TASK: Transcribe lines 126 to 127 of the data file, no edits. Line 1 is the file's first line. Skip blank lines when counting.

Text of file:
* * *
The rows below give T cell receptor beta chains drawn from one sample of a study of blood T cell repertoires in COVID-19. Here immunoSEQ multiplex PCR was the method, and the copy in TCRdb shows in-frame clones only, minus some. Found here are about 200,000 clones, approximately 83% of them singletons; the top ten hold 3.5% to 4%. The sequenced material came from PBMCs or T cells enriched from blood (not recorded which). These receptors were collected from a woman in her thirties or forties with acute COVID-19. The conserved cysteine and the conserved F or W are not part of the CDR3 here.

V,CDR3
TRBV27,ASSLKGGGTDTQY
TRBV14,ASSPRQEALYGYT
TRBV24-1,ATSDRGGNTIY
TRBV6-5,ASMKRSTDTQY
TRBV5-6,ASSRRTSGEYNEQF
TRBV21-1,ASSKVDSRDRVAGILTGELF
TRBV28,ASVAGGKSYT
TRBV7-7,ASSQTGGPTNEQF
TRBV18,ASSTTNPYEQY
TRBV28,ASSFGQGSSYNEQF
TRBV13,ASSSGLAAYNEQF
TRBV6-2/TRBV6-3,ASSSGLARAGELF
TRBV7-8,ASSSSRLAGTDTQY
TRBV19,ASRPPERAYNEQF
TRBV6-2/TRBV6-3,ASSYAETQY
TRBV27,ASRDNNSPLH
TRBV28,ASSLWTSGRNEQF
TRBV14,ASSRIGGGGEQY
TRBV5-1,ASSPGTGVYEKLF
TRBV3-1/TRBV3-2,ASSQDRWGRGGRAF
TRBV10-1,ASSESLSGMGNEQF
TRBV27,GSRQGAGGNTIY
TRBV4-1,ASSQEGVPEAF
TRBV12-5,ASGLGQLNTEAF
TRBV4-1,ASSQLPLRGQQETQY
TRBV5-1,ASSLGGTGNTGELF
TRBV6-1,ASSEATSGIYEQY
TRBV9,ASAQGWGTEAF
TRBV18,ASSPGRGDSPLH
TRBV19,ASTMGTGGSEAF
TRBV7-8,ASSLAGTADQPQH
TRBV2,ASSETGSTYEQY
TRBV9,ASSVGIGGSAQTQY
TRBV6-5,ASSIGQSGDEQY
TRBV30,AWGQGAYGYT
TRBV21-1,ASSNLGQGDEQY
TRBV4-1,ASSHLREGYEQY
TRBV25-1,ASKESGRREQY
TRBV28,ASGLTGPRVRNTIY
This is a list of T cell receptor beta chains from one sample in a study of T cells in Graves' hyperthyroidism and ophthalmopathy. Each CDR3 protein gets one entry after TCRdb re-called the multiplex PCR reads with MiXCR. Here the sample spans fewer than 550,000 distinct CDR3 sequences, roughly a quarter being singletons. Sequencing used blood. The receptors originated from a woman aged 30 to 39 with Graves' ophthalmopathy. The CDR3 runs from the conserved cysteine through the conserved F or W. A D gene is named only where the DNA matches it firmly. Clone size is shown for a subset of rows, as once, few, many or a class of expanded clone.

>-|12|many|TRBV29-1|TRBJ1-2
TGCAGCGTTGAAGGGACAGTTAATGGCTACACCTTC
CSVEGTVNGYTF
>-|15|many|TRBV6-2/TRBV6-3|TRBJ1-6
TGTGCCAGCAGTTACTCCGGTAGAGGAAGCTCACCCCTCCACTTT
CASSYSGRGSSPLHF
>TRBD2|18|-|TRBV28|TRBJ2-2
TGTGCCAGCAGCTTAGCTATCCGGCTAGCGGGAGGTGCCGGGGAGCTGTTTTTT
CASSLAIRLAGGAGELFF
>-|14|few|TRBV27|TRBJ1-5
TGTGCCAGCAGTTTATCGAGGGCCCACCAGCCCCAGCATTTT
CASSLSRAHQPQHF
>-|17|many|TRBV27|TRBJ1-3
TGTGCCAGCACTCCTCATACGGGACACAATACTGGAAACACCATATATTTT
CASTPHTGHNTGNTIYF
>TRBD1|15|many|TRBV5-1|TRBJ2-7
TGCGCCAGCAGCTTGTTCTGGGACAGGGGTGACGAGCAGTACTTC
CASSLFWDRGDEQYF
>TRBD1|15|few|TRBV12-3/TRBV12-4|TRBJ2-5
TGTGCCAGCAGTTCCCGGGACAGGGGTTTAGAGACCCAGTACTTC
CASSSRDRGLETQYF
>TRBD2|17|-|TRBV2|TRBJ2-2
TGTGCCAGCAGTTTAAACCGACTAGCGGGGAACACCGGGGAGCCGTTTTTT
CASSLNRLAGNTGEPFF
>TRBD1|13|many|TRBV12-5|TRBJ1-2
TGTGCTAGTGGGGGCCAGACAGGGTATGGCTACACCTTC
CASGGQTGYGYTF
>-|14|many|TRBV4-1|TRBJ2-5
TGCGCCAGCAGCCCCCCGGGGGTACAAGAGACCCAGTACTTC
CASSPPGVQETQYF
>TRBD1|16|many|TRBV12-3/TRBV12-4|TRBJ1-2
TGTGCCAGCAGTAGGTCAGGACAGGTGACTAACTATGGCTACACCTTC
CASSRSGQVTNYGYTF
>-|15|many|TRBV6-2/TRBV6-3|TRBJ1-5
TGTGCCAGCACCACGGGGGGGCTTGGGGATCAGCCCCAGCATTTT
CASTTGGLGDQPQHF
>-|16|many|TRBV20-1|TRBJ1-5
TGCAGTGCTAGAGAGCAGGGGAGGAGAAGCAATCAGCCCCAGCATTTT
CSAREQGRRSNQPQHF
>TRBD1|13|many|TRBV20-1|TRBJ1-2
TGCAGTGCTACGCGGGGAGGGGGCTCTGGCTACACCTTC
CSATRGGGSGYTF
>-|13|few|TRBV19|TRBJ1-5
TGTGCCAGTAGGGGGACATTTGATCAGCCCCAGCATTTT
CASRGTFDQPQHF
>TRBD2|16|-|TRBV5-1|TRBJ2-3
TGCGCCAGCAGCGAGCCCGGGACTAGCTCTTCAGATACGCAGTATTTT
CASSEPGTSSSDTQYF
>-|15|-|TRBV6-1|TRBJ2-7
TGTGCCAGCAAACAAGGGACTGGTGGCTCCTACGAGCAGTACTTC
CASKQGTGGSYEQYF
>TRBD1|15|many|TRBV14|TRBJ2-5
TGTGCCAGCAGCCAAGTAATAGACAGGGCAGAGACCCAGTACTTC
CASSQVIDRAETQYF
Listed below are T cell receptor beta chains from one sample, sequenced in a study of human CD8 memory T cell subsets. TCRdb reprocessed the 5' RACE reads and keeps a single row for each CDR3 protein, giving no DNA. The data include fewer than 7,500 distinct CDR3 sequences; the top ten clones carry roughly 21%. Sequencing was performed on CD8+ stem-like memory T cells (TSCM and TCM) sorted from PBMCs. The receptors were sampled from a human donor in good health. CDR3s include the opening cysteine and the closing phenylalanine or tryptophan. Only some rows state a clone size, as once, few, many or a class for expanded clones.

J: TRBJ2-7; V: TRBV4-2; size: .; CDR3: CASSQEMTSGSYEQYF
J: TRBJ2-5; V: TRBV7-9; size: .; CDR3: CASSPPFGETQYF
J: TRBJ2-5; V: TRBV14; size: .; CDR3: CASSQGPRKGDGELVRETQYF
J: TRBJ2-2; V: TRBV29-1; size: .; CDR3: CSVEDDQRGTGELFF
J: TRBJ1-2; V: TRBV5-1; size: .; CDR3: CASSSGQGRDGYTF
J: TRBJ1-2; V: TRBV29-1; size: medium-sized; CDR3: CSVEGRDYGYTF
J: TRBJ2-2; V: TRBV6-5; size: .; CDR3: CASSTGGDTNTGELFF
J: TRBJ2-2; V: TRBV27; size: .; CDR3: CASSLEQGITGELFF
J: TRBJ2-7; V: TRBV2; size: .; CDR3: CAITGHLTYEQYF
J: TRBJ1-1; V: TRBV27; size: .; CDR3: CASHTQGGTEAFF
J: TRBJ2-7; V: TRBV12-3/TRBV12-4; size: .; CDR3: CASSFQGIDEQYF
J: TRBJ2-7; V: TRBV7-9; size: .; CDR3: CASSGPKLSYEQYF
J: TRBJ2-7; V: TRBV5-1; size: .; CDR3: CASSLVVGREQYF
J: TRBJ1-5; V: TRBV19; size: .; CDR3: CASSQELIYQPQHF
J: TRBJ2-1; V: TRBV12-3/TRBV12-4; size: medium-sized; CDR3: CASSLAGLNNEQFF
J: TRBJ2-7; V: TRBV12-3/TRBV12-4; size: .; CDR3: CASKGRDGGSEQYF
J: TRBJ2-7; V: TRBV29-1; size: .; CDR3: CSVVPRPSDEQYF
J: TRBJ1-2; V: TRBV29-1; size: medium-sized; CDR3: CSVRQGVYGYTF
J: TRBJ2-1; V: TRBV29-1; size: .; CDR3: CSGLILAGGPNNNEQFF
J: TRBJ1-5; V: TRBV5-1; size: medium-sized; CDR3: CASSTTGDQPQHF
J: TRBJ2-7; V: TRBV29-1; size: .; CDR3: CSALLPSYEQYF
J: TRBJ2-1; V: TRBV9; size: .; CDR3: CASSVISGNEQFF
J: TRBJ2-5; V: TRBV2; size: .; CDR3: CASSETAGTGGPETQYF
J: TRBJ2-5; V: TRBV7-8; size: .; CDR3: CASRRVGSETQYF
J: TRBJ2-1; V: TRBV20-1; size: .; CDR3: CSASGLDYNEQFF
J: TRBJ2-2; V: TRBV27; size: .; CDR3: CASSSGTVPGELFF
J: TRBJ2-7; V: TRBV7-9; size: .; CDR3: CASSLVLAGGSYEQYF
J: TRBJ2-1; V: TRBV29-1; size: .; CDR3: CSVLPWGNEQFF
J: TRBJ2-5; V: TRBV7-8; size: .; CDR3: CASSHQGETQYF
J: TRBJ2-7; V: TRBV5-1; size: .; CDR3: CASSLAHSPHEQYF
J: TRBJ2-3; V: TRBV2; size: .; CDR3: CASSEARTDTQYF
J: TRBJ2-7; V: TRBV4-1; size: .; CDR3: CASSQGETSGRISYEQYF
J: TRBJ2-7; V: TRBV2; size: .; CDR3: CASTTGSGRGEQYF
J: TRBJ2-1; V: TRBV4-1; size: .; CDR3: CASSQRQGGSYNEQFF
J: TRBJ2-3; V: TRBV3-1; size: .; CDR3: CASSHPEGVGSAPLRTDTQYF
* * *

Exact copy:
J: TRBJ2-5; V: TRBV7-8; size: .; CDR3: CASSHQGETQYF
J: TRBJ2-7; V: TRBV5-1; size: .; CDR3: CASSLAHSPHEQYF